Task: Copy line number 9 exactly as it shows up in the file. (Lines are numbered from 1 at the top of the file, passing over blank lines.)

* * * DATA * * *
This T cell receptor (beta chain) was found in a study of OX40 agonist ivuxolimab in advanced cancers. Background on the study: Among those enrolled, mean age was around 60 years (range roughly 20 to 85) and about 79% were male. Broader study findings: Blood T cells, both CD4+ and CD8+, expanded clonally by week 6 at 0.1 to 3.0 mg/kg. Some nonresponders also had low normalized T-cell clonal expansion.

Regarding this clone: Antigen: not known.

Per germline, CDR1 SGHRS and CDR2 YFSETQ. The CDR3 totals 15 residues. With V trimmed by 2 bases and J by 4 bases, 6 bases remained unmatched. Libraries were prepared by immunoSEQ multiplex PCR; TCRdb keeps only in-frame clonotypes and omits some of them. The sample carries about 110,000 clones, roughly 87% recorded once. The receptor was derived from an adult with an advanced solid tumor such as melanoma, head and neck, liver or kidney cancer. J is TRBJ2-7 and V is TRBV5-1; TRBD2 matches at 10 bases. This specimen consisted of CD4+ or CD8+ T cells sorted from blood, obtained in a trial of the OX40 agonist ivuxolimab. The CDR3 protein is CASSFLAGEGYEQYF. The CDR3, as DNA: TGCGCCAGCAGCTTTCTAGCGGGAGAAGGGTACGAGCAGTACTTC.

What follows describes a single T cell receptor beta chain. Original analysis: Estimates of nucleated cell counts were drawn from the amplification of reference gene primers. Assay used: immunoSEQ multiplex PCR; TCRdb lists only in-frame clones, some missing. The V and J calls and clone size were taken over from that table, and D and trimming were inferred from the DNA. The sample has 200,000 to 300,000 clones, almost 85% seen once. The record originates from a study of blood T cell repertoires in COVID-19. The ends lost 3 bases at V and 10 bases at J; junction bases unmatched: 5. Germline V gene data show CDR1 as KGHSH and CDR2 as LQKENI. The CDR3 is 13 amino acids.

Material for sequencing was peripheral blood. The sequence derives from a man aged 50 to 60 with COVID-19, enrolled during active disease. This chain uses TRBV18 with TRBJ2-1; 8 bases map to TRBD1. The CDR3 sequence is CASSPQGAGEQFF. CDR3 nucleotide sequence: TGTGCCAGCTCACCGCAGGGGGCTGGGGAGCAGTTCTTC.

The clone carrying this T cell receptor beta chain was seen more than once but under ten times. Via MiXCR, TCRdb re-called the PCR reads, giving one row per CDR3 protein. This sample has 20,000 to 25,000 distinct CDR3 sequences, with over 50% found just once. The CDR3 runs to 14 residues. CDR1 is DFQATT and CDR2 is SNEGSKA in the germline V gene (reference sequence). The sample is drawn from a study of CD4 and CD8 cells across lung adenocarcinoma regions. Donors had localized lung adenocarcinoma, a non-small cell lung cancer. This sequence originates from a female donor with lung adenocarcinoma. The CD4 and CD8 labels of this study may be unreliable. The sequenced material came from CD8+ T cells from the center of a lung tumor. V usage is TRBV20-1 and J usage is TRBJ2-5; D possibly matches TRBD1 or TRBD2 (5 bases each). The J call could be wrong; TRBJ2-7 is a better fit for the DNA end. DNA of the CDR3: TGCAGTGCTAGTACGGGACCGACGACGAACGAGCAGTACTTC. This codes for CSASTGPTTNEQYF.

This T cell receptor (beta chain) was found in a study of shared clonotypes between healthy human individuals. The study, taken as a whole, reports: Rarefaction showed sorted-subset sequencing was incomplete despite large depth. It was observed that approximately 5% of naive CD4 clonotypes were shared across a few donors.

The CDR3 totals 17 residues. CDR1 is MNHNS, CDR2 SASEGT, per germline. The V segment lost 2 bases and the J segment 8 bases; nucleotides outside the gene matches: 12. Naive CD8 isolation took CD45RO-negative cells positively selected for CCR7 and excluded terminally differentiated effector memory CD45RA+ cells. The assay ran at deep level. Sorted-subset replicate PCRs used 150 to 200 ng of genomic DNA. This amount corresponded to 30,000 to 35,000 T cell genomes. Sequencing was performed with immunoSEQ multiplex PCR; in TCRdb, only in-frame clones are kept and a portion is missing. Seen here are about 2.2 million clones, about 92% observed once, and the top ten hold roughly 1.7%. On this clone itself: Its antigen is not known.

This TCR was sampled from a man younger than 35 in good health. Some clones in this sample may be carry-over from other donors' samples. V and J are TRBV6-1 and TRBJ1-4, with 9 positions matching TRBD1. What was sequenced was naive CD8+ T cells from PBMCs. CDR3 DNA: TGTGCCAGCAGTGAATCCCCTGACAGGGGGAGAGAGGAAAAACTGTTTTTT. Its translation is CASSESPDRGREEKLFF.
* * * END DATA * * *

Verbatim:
This TCR was sampled from a man younger than 35 in good health. Some clones in this sample may be carry-over from other donors' samples. V and J are TRBV6-1 and TRBJ1-4, with 9 positions matching TRBD1. What was sequenced was naive CD8+ T cells from PBMCs. CDR3 DNA: TGTGCCAGCAGTGAATCCCCTGACAGGGGGAGAGAGGAAAAACTGTTTTTT. Its translation is CASSESPDRGREEKLFF.